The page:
By Bob Stein
We laugh affectionately whenever residents survive their first year here in the sunshine state absolutely and positively convinced that Florida only has two seasons: hot and hotter.
Being a transplant myself, hailing from the state where folks are proud to call themselves “Cheeseheads” and where Lambeau’s “Frozen Tundra” is arguably considered the football capital of the world, I’d like to set the record straight.
Here on the Gulf Coast we actually do have four seasons; it’s just not called spring, summer, fall, and winter, down here. Instead, Siesta Key residents refer to our seasons as Lovebug Season, Hurricane Season, Snowbird/Tourist Season and Spring break Season.
This past May was an exceptionally bad season for these brazen little hordes of plecia nearctica. Luckily, their time for making whoopee was short-lived thanks to the heavy rains that came through in mid-May.
These marsh flies filled the air with unbelievable mass. They seemingly came out of nowhere, paired up and started their mating ritual in plain view and everywhere. Note of caution: they are especially drawn to light colors so if you happen to own, say, a light colored car, good luck trying to get into it without at least a handful following you inside. You do have a choice though, you can either gently shoo them out through the window as you speed away or watch helplessly as they copulate in front of you, behind you, beside you and who knows where else.
Per Wikipedia: Lovebugs do not swarm, but congregate in thousands. [Almost sounds like a church revival.] The slow, drifting movement of the insects has been described as almost reminiscent of snow fall except that, unlike snow, the flies also rise into the air. [Poetry in motion?] Adult females live only three to four days, while males live a little longer. [That certainly would explain why they make the most of their time together.]
A word of advice: if you happen to find yourself in their midst, unless you are wearing some kind of protective mouth covering, it’s best not to smile and keep your mouth closed…remember, they are drawn to light colors.
June 1st starts the next season for Siesta Key, Hurricane Season, which runs through November 1st. Peak season is around the first week in September.
According to the Colorado State University’s Tropical Meterology Project, the 2018 hurricane season will be above average; however not as severe as the 2017 season.
On September, 2017, Hurricane Irma passed 35 miles to the east of Sarasota. Although the damage included large downed trees and no power for some Siesta Key residents, the island was spared a direct hit. This was our first exposure to any kind of hurricane. We made peace with what was to come and counted ourselves among the lucky ones when we returned finding no damage to our property and working electricity.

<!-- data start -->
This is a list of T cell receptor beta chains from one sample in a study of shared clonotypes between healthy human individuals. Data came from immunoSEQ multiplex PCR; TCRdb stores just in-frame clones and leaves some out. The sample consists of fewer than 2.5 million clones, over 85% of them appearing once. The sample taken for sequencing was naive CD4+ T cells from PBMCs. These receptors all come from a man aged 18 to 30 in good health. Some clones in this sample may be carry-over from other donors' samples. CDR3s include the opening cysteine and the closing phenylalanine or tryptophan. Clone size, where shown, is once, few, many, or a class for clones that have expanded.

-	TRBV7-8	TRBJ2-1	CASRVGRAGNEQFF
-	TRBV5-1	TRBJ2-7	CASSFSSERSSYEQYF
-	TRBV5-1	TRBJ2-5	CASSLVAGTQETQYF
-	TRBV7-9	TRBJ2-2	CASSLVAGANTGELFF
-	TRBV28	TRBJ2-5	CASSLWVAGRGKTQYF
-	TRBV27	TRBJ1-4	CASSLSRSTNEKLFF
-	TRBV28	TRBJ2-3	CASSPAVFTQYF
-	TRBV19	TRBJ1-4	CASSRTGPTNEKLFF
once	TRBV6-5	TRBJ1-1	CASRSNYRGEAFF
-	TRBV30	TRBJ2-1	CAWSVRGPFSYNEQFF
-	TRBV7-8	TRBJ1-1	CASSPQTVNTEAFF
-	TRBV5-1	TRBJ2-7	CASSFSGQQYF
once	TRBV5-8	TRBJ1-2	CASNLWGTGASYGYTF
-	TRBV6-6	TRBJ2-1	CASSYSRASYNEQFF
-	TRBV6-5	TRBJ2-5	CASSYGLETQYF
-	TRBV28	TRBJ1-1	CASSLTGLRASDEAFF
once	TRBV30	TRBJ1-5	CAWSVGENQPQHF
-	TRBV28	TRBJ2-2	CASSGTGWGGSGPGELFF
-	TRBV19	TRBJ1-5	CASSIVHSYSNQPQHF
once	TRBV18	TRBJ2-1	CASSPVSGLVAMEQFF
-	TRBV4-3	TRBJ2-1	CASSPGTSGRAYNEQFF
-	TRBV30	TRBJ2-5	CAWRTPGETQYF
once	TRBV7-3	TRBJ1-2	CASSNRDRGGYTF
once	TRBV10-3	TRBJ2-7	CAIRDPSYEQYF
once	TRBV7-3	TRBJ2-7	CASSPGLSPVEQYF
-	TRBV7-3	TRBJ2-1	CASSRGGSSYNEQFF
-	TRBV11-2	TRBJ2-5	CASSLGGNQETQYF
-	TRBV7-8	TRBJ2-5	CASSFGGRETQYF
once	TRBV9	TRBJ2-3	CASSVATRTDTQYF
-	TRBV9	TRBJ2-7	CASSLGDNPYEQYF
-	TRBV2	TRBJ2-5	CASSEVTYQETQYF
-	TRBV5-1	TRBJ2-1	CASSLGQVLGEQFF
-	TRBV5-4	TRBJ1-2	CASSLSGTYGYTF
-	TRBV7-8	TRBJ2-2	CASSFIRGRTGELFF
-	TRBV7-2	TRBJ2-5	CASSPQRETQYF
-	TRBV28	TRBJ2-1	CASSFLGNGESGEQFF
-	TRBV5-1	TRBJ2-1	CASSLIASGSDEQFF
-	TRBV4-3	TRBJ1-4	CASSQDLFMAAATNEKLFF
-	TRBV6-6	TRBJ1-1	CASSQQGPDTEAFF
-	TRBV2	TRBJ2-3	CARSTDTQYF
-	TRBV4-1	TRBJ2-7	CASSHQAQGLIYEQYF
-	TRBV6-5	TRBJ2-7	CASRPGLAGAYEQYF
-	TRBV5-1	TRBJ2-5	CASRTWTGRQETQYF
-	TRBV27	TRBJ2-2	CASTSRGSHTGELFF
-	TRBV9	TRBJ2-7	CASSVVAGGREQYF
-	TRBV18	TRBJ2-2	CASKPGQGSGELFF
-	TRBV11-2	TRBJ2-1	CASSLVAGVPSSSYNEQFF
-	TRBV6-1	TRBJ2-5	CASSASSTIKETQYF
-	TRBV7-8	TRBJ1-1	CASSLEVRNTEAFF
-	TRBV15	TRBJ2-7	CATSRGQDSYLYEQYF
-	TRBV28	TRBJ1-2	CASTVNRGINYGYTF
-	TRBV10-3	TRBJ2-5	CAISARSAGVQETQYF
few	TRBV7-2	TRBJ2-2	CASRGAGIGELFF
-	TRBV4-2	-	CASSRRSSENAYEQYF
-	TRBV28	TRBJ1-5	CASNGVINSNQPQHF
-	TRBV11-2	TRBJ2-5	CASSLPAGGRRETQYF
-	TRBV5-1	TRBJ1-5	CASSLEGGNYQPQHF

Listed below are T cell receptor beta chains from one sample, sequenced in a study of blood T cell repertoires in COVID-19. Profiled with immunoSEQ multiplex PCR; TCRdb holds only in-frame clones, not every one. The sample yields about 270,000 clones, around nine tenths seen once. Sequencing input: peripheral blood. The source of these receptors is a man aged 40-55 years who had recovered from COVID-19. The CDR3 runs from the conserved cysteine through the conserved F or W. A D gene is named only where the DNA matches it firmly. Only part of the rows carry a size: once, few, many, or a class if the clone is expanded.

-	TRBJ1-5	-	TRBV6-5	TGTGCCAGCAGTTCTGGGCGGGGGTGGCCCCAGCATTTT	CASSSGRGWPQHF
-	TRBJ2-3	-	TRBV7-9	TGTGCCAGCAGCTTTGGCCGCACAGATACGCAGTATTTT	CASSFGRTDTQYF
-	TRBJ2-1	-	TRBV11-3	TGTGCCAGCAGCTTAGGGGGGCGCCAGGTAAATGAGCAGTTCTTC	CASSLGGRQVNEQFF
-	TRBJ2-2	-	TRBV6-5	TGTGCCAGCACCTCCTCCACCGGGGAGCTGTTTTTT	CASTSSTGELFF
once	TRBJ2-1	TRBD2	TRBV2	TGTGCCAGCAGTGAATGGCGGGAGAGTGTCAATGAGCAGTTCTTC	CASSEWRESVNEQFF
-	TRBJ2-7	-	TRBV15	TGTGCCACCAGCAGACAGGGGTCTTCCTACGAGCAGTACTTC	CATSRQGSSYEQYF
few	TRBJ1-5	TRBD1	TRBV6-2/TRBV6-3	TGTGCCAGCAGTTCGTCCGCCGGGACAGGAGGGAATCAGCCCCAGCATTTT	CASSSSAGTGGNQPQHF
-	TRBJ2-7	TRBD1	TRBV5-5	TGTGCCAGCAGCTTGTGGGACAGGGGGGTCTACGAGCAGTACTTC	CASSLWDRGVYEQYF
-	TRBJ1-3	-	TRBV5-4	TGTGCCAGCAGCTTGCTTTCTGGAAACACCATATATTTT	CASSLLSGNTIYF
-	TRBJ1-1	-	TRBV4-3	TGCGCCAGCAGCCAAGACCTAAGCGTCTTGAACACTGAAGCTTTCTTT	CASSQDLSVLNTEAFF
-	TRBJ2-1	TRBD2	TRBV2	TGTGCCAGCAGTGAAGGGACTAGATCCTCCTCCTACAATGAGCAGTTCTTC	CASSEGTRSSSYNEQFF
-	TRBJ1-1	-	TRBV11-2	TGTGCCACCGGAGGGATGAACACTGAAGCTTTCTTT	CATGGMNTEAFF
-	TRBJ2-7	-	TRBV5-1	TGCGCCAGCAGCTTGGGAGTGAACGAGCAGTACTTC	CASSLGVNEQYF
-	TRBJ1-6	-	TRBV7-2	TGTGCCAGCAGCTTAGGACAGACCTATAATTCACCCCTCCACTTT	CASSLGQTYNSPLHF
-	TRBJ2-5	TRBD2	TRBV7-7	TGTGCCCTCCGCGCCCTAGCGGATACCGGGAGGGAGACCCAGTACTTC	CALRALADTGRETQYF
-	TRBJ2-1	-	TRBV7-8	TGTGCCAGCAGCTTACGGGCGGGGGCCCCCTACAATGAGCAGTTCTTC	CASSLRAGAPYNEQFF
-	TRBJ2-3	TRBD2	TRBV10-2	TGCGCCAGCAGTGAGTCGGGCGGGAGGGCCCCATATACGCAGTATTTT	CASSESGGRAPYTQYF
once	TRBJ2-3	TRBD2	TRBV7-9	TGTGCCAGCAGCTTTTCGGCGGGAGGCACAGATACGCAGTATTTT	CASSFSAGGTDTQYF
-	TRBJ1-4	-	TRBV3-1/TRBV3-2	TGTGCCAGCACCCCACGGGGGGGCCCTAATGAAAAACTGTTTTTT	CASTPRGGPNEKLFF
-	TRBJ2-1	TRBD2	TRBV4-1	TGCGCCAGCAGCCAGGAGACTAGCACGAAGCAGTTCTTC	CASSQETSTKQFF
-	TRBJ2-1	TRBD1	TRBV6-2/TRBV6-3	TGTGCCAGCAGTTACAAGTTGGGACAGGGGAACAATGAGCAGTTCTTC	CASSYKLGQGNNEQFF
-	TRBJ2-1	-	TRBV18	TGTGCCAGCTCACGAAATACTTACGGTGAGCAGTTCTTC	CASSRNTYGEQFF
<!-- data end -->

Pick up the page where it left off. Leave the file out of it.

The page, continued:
According to HurricaneCity.com, Sarasota was affected by 16 hurricanes dating back to 1888, the worst of which took place on September 18, 1926 with winds of 120mph, but it does not differentiate between a direct hit or hurricane-force winds.
Now I’d be remiss if I didn’t bring up the “Urban Legend” of a mysterious protection from hurricanes credited to an Indian princess or blessing. After our brush with Irma, I’d like to believe there is something to this legend.
Tourist Season begins November 2nd and runs through May 1st . It picks up again in June when school lets out and the locals head to the beaches. It’s also the time Europeans will frequent our area.
Tamiami Trail starts to fill with drivers unfamiliar with the rules of the road. In Sarasota, although you are allowed to make a U-turn at most intersections, it is still illegal to make a right turn from the far left lane.
Spring break Season
Most know that this season coincides with the colleges having their spring break. Island businesses love this time of year – island residents, not so much. During this period of time you want to make sure your off-island trips are timed between bridge openings. What normally would be a 5 minute drive to get off the island, could take 45 minutes longer.
Oh the perils of living where other people vacation. I truly love living on Siesta Key. I accept the four seasons of Siesta Key – all of them…well, if Lovebug Season is as bad as this one, I may have to rethink my all-inclusive embrace.